A team of students focusing on food science and technology at the University of California, Davis have created the End of Waste Project to determine if pulp from carrots, beets, ginger, kale, and almonds could be transformed into snacks. So far, the answer from those who have sampled the group’s carrot cake bar, coffee truffles, and oat bar, is yes.
“People think it’s so cool,” Emily Gousen, an End of Waste Project team member, says. “This could really get people thinking.”
Gousen explains how an initiative such as End of Waste Project addresses many aspects of society’s relationship to food, such as our aversion to reusing waste coupled with the growing need for sustainable solutions in food production. Another great thing about the team’s snacks is how much pulp these foods recycle. Originally, the project goal was to create foods that utilized 20 percent of pulp waste, but the team’s three final products use more than 40 percent. This is significant because the more pulp waste used in each recipe, the greater the nutritional value found in each bite. The carrot cake bar alone is composed of 63-percent repurposed carrot, almond, and ginger pulp.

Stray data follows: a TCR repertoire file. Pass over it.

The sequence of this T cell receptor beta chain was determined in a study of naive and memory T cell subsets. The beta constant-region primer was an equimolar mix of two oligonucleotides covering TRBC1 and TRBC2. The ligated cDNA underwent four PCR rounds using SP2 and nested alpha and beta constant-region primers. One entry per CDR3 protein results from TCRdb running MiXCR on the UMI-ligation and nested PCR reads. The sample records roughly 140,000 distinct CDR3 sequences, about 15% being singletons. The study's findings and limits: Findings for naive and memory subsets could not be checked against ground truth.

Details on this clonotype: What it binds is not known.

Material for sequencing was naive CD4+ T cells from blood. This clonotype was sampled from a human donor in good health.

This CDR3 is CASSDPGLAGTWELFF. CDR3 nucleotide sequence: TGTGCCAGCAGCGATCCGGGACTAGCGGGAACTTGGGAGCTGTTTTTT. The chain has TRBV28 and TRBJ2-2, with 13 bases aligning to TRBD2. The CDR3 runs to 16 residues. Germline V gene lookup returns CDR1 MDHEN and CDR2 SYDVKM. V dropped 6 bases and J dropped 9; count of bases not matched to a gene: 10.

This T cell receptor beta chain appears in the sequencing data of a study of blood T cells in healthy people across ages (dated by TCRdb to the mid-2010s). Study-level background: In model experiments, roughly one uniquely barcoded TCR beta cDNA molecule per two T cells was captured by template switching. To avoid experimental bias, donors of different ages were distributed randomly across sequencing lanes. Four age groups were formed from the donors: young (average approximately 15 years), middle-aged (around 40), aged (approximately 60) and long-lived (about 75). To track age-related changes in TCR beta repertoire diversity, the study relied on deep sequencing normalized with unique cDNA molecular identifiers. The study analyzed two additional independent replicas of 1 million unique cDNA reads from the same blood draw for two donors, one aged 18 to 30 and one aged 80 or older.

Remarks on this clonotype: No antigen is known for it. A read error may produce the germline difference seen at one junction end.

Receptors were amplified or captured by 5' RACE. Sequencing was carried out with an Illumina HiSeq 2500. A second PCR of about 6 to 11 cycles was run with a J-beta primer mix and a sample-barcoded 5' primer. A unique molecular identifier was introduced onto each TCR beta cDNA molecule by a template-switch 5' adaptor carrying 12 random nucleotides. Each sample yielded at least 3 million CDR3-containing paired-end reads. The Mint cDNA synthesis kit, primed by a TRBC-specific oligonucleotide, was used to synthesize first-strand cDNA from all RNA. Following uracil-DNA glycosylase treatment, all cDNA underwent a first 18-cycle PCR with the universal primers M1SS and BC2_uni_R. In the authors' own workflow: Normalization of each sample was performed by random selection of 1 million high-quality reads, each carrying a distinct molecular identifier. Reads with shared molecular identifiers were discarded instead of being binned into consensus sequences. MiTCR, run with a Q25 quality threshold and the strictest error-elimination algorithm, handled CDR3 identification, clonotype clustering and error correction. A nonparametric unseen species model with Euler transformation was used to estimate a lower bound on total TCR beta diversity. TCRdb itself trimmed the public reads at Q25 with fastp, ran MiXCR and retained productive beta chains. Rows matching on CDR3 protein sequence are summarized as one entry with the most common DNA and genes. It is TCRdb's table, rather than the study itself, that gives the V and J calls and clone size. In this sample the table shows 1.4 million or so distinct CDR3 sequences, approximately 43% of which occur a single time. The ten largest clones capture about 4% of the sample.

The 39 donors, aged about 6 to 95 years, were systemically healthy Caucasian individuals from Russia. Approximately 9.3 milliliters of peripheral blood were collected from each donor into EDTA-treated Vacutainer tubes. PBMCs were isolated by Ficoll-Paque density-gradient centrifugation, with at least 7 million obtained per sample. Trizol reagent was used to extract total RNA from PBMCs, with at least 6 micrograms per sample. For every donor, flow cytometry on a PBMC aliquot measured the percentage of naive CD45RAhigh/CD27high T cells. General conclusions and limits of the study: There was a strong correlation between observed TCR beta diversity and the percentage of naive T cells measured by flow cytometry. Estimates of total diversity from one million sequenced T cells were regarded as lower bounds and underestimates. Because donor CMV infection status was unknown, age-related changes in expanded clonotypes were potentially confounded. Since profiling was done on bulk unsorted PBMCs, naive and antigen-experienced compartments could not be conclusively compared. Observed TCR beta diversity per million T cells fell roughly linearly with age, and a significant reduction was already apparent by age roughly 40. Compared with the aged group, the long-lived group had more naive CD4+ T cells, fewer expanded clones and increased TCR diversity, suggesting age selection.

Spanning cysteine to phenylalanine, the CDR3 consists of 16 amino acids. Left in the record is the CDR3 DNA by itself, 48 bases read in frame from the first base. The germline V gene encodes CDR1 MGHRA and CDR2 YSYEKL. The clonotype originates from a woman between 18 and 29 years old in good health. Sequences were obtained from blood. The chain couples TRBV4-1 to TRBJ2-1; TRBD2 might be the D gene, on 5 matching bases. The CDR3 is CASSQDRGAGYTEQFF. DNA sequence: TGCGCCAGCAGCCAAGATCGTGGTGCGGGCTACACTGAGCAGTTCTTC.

By using healthy remnants that commercial juice companies usually throw away, the team hopes to change the way people think about food waste, while making organic and non-GMO food accessible to people in lower-income brackets. However, similar to many start-up businesses, the End of Waste Project team has encountered challenges throughout the research and development process, which included experimenting with the inconsistent texture and flavor of pulp and using only plant-based ingredients. Another issue for the team was the fact that its members were limited to using equipment owned by Urban Remedy—a plant-based, organic food company that makes ready-to-eat meals and cold-pressed juices. Pairing with the End of Waste team was an easy decision for Paul Coletta, CEO of Urban Remedy, as taking the brand’s nutrient-rich pulp out of landfills and pig pens and putting it back into food has been a goal the company has been wanting to properly execute for years.
“The fresh food movement is creating an unprecedented amount of food waste,” Coletta says. “Everybody sees this food waste as a problem. We see it as an opportunity.”
If all goes well, the partnership between Urban Remedy and the End of Waste Project could have a massive impact on our food-waste culture. Businesses can see this movement as an opportunity to reclaim the value in food destined for a landfill. But there’s still work to do; once the End of Waste Project perfects its recipes, they’ll present their finalized ideas to Urban Remedy, with the goal of bringing them to market.
As End of Waste team member Jenna Huynh says, “We’re all excited to see these products on the shelf.”
Sierra Sander-Hewitt is an anthropology graduate with a passion for natural building, vegan cuisine, and reducing food waste.
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